TikTok star launches ‘OnlyNans’ urging younger customers to report something that will offend their gran

A TikTok star has launched an Ofcom-backed marketing campaign referred to as ‘Solely Nans’ to encourage children to report dangerous content material that will offend their grandmothers.

Lewis Leigh gained thousands and thousands of followers after posting candy footage of him dancing together with his aged grandmother, Phyllis, on the favored video sharing web site.

He has now launched the marketing campaign urging individuals to report content material that will offend their grans as a result of ‘nans are the very best judges on the market’.

Lewis grew to become widespread on the app throughout lockdown, and wished to launch the marketing campaign with Ofcom after scrolling by means of some questionable content material.

He mentioned: ‘Nans all the time give the very best recommendation. So subsequent time you’re scrolling by means of your telephone and are available throughout one thing you’re not fairly positive about, ask your self, “What would my nan assume?”

‘If it’s a “no” from nan then maybe take into consideration reporting it.’

Ofcom, the communications regulator, discovered that 67 per cent of youngsters and younger adults, aged 13-24, had encountered a minimum of one doubtlessly dangerous piece of content material on-line.

Lewis has launched the marketing campaign with Ofcom and his grandmother Phyllis, pictured, after changing into populatr on TikTok through the pandemic. He’s urging different younger individuals to report any on-line content material that they assume might doubtlessly be dangerous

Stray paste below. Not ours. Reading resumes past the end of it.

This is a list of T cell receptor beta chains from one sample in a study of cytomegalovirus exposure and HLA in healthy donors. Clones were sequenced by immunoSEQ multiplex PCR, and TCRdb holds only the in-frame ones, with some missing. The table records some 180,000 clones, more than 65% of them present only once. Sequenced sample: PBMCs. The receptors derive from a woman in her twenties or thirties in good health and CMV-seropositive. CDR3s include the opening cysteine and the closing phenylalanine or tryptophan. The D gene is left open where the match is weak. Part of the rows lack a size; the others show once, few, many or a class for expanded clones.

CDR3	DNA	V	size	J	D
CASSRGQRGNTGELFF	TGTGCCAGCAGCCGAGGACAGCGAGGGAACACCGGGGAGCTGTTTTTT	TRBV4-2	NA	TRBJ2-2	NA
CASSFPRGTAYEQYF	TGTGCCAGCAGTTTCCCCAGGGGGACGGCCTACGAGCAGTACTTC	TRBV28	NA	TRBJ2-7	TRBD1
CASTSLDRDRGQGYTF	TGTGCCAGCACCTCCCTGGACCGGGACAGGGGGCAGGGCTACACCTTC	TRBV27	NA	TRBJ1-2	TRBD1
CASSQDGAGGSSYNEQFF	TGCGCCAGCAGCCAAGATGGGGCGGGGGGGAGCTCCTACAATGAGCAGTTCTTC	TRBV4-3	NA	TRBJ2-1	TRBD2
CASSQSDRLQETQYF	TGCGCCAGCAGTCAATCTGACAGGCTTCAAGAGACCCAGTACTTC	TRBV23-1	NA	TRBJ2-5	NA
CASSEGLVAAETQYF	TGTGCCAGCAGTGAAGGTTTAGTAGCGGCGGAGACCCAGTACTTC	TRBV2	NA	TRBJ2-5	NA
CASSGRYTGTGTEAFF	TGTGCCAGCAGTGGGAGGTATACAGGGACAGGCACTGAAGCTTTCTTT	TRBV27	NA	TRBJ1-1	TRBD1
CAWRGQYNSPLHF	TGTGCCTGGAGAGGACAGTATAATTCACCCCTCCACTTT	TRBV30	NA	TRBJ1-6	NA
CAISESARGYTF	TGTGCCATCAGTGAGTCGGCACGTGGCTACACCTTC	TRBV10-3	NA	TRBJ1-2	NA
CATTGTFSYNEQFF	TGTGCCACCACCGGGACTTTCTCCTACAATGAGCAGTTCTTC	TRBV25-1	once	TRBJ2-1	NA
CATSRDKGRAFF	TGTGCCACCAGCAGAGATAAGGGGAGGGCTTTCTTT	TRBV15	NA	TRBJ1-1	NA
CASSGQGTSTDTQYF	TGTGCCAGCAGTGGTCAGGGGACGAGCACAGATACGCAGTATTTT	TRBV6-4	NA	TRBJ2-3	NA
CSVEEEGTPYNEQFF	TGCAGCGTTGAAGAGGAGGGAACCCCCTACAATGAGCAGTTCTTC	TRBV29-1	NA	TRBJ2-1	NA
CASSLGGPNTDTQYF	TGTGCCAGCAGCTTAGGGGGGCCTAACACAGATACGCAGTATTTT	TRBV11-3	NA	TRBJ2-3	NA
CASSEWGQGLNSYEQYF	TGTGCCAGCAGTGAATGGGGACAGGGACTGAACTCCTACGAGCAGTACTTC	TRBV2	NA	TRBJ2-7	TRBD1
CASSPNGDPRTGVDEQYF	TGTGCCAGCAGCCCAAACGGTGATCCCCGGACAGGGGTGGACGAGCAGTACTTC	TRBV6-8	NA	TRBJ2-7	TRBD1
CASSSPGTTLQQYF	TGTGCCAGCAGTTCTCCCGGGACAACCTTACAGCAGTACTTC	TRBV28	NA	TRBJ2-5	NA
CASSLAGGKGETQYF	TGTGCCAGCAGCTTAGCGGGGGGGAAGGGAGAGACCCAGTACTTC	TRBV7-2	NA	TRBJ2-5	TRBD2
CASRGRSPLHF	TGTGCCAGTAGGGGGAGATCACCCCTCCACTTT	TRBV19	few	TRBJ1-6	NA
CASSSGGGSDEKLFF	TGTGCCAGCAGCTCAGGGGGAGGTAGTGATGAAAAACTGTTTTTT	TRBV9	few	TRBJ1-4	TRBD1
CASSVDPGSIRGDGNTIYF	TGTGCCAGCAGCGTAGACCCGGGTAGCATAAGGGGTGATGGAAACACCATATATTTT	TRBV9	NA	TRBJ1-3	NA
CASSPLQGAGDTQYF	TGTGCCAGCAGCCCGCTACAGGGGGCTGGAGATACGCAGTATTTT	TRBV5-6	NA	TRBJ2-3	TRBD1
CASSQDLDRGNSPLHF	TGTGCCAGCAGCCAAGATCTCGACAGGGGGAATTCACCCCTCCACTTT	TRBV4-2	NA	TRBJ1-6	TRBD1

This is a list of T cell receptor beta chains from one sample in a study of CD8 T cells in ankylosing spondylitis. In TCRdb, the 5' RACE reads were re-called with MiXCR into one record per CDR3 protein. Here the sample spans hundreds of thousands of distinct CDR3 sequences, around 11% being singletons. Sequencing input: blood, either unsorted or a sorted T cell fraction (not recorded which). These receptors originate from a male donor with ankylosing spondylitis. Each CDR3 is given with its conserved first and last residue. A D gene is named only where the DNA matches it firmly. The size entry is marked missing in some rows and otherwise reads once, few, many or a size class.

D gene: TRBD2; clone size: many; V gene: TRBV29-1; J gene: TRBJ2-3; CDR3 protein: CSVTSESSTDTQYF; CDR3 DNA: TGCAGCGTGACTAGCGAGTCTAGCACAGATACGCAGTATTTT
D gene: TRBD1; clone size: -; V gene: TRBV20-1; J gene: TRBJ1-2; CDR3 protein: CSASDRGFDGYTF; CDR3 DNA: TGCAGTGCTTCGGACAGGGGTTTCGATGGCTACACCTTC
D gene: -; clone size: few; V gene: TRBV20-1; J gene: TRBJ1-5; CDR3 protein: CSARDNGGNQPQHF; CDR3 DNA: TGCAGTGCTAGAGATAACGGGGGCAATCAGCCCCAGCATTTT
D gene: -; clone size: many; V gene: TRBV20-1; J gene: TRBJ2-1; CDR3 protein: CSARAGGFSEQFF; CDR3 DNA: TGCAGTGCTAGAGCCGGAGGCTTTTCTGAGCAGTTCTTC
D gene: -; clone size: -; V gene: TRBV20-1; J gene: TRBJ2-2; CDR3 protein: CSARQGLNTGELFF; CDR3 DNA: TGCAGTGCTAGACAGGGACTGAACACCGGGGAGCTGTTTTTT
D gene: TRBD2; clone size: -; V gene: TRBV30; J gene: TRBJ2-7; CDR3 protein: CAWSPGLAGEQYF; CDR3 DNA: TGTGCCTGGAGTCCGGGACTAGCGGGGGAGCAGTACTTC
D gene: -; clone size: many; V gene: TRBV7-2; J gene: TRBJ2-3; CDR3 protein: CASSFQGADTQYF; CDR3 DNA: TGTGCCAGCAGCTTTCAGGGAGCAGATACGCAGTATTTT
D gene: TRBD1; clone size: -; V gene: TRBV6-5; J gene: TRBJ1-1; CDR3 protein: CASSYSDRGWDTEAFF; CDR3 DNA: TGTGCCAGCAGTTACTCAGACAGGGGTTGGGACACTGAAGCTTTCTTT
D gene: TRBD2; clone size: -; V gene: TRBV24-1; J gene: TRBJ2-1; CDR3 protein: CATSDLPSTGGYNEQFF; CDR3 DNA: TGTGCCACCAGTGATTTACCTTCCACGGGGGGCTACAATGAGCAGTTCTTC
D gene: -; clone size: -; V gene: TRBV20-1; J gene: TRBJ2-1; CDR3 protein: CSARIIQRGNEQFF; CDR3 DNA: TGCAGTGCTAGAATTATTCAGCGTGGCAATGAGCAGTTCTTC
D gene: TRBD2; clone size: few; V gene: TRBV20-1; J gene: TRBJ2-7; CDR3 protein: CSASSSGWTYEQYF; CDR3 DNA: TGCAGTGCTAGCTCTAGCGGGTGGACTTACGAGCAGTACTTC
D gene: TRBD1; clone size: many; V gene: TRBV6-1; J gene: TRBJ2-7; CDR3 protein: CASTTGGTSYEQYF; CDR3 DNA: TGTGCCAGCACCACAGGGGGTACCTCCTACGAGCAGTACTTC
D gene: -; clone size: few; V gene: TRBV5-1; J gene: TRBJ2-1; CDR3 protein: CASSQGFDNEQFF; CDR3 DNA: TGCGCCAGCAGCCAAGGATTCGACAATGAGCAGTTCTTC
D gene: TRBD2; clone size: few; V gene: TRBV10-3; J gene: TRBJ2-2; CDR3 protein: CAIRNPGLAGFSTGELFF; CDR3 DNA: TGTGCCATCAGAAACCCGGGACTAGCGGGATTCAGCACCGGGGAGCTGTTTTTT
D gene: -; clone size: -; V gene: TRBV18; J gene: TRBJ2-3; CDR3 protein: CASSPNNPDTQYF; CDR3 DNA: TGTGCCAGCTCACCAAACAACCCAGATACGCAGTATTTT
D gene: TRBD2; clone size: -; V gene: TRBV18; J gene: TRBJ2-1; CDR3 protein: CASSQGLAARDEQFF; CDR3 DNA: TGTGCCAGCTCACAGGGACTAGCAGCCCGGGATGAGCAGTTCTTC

I really like social media, however there might be some dangerous content material on the market! We’re all responsible of scrolling previous it however the one approach to eliminate it’s report it! So, I’ve teamed up with @Ofcom to play OnlyNans, and I’ve referred to as within the large weapons to assist me… My Nanny Phyllis! #advert

♬ authentic sound – Lewis Leigh

However the analysis additionally discovered that solely 17 per cent went on to report it, as greater than 20 per cent mentioned they don’t assume reporting one thing would make a distinction.

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In addition they discovered that 12 per cent of these concerned within the survey didn’t know what to do after they noticed dangerous content material, or who to tell about it.

The most typical content material that younger individuals got here throughout had been misinformation, scams and offensive language.

His marketing campaign comes because the On-line Security Invoice is making its approach by means of parliament, and can give Ofcom powers to advantageous social media platforms in the event that they fail in an obligation of care.

Ofcom will be capable of hand out fines of as much as £18million, or ten per cent of the businesses qualifying income.

In addition to forcing social media corporations to delete unlawful content material, reminiscent of youngster abuse imagery, they may also must attempt to eliminate some ‘hate crime offences’, though they’d be allowed in the actual world due to freedom of expression protections.

Information publishers have campaigned for a whole exemption from the On-line Security Invoice since its white paper launch three years in the past.

They’re involved the newest model of the Invoice seems to not tackle a advice from MPs for an modification to guard Press freedom.

The joint parliamentary committee which scrutinised the Invoice mentioned it ought to embrace a ban on tech corporations blocking information content material until it’s in breach of legal legislation.

Social media bosses could possibly be jailed in the event that they fail to cooperate with regulators on defending the susceptible on-line, beneath up to date laws.